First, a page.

The Chinese government has reportedly told its local media channels not to transmit live coverage of the Oscars and to downplay the awards ceremony. The move follows the nomination of “Do Not Split,” a 35-minute chronicle of the pro-democracy struggles in Hong Kong, in the documentary short subject category.
The order reportedly came from the propaganda department of the Chinese Communist Party and instructed Chinese media to only report on non-controversial awards.
Such instructions are not intended for publication or dissemination overseas and are difficult to verify. The matter was first reported by Hong Kong’s Apple Daily and Radio Free Asia, and subsequently also by Bloomberg.
Co-directed by Norway’s Anders Hammer and produced by Hammer and Charlotte Cook for The Intercept-owned documentary unit Field of Vision, the 35-minute film shows footage of the 2019 street protests in Hong Kong against the city government’s planned extradition law. Two marches in June 2019 were reported as attracting one million and two million participants, respectively, from a population of 7.5 million.
The film follows the increase in physical violence and growing desperation by the pro-democracy camp after the extradition law was abandoned, only to be replaced in June 2020 with a Beijing-imposed National Security Law. It also discusses the erosion of rights of freedom of expression and the media.
Oscar nominations were announced on Monday this week. The winners will be revealed at a ceremony in Los Angeles on April 26.
The gag order illustrates how politics are complicating almost every aspect of entertainment, culture and the arts in mainland China and former British colony Hong Kong.
The Oscar nominations contained two other pieces of news that might otherwise have been cheered by Chinese authorities: six nominations, including best film, for “Nomadland” by Chinese-born director Chloe Zhao; and the nomination of Hong Kong’s representative “Better Days,” in the best international feature category.
Since Zhao’s Golden Globe directing prize win in February, “Nomadland” has sparked a storm of controversy in China. State media and social media alike initially blazed with pride and sought to claim Zhao’s historic success for China. But within days, social media users unearthed two previous interviews given by Zhao to foreign news outlets.
In the first, Zhao told the Australian website news.com.au that “the U.S. is now my country.” Zhao’s last three films have been U.S. productions and Chinese netizens took her comments to mean that Zhao may no longer hold a Chinese passport. That section of the interview was online in December 2020, but had been deleted some time before Feb. 16, 2021.
The second interview appeared in New York-based Filmmaker Magazine in 2013. Explaining why she chose to make a film (2015 drama “Songs My Brothers Taught Me”) about a Native American teen on a North Dakota reservation, Zhao said: “It goes back to when I was a teenager in China, being in a place where there are lies everywhere.” She added: “You felt like you were never going to be able to get out.
“A lot of info I received when I was younger was not true, and I became very rebellious toward my family and my background,” said the director. The comments had been removed from the magazine’s website by Feb. 15, 2021.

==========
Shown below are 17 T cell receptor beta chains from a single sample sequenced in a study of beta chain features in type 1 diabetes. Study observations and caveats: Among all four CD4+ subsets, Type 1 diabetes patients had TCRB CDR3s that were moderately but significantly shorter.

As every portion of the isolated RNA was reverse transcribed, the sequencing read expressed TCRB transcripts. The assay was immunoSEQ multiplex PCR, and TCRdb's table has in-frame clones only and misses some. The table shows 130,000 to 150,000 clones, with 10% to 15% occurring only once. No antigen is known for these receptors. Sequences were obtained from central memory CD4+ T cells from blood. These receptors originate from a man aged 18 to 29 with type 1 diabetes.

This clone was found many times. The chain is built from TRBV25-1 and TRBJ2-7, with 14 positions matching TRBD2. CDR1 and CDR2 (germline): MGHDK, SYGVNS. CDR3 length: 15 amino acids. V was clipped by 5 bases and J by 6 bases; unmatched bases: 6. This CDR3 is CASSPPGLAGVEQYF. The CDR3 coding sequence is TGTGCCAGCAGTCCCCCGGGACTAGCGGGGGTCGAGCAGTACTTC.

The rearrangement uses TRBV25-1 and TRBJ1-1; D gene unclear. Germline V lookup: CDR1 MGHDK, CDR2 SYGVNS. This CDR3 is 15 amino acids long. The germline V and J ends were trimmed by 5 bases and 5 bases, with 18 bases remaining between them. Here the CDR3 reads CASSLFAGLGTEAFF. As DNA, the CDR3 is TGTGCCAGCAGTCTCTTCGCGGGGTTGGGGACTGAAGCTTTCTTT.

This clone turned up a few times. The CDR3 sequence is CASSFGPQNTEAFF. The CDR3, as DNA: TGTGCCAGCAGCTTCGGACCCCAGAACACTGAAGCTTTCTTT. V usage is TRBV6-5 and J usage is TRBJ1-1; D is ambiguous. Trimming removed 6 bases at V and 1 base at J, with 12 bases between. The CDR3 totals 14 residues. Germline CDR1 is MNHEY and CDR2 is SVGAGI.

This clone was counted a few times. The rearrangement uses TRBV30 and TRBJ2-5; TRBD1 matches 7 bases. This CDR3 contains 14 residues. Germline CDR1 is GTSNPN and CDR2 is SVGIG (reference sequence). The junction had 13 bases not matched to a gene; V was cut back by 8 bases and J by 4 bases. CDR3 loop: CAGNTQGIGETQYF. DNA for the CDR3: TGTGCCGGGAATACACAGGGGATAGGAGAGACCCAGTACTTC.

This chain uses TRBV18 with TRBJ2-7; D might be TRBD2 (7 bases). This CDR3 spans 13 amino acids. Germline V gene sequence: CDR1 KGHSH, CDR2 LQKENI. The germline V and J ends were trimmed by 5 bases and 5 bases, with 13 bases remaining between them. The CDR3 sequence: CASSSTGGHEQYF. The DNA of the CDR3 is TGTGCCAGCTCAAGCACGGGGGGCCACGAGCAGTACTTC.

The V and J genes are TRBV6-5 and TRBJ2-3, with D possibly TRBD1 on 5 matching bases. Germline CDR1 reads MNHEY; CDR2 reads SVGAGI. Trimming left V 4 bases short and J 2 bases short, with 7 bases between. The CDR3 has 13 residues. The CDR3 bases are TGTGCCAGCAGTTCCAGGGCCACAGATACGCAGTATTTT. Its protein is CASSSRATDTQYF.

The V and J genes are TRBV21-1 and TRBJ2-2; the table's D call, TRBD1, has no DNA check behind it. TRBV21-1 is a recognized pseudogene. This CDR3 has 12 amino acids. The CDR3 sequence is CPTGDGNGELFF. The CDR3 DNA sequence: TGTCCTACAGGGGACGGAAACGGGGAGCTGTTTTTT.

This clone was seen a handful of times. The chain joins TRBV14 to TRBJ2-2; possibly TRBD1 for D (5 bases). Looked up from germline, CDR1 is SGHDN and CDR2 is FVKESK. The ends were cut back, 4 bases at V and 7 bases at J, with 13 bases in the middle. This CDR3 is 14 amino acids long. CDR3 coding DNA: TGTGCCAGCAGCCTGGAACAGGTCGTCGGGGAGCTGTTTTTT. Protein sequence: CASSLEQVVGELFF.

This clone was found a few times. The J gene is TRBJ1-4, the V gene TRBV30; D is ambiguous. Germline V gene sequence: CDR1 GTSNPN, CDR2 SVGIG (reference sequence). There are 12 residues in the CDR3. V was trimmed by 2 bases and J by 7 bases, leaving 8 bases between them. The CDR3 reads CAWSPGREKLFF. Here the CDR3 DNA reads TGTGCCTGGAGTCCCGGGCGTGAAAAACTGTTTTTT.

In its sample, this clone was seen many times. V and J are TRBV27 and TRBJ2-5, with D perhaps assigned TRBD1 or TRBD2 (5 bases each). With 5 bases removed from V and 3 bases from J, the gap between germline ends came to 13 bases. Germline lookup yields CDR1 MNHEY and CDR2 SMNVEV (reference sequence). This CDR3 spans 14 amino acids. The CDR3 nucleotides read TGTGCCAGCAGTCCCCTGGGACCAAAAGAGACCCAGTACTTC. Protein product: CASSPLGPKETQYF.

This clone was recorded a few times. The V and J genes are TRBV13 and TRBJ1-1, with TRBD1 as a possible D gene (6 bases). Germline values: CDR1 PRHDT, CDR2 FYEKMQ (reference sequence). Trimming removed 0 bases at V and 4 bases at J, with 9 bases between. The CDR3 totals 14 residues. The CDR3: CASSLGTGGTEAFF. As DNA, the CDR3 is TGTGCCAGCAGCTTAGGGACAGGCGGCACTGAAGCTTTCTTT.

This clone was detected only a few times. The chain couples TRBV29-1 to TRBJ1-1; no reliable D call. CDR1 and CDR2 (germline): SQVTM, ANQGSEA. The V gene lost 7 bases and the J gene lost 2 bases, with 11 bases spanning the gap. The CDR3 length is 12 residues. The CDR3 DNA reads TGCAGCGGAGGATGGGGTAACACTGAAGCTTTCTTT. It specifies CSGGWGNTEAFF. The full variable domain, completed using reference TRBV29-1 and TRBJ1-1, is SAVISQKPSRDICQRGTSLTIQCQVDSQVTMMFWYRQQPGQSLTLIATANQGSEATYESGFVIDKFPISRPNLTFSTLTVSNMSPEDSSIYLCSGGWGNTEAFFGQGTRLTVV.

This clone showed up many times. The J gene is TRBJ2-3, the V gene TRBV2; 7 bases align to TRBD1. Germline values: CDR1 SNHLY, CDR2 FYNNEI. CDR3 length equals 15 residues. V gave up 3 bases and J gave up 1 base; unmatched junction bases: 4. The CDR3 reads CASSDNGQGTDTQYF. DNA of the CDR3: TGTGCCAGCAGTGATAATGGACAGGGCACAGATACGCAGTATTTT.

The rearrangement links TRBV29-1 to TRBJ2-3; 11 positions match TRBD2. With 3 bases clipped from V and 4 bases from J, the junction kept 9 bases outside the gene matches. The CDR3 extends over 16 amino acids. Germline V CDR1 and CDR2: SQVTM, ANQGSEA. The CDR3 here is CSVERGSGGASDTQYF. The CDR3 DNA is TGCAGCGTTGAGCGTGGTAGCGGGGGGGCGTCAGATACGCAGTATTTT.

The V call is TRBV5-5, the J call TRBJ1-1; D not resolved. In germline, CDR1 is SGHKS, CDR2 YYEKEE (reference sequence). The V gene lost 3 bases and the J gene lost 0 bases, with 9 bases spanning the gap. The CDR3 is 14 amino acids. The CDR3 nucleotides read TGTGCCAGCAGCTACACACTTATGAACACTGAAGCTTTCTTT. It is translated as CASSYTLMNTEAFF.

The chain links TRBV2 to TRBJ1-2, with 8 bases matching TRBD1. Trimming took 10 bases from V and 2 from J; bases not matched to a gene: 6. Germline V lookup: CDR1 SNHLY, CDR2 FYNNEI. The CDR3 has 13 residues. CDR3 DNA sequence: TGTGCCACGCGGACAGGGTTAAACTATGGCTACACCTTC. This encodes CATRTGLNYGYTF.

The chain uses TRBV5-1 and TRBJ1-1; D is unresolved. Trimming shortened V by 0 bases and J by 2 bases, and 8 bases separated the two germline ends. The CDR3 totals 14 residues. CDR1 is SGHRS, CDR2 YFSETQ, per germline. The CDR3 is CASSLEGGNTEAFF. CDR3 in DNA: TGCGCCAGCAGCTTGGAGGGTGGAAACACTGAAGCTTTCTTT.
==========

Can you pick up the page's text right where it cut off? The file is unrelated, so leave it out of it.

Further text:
“Nomadland” has been penciled in for an April 23 release in China. But it’s no longer certain that it will go ahead.
The trajectory of “Better Days” is less controversial, but just as twisty.
Directed by Hong Kong-based director Derek Tsang, the film is a mainland China-set melodrama that mixes up a school bullying tale with a story of mismatched love. It was set to have its world premiere in February 2019 at the Berlin Film Festival, but at the last minute it was withdrawn by its production team, amid messages of regret from Tsang. No meaningful explanation was ever advanced, but it seems likely that the gutsy telling of disaffected youth caused Chinese authorities to rethink the permission given for it to screen overseas.
After a couple more false starts, “Better Days” was allowed to release in Chinese theaters, where it proved to be a smash hit, earning RMB1.55 billion ($238 million).
That does not mean authorities were cool with the film. Mainland China favored an overtly patriotic sports drama “Leap” as its Oscar contender. That left Hong Kong, a Special Administrative Area belonging to China, to select “Better Days.”
In recent days, arts and culture have become the center of another storm in Hong Kong, where pro-Beijing forces are politically ascendant.
On Monday, under pressure from Beijing-loyal newspapers, cinemas and arts centers in Hong Kong canceled planned commercial screenings of “Inside the Red Brick Wall,” another award-winning documentary about the pro-democracy protest movement. It was accused of breaching the National Security Law by stirring up hatred for the Hong Kong police and for China.
On Wednesday, it was the turn of broadcaster RTHK and the West Kowloon Cultural District’s museums to be attacked by Beijing supporters.
New People’s Party lawmaker Eunice Yung claimed that upcoming shows at the WKCD’s M+ Museum are causing great concern to many members of the public, because they are “spreading hatred” against China. “How come there will be display of art pieces that are suspected to have breached the national security law and also are an insult to the country?” Yung asked in the Legislative Council.
Hong Kong’s Chief Executive Carrie Lam responded by saying that authorities will be “on full alert” to make sure museum exhibitions in Hong Kong do not undermine national security.
“I’m sure staff are able to tell what is freedom of artistic expression and whether certain pieces are really meant to incite hatred or to destroy relations between two places (Hong Kong and mainland China) and undermine national security,” Lam said.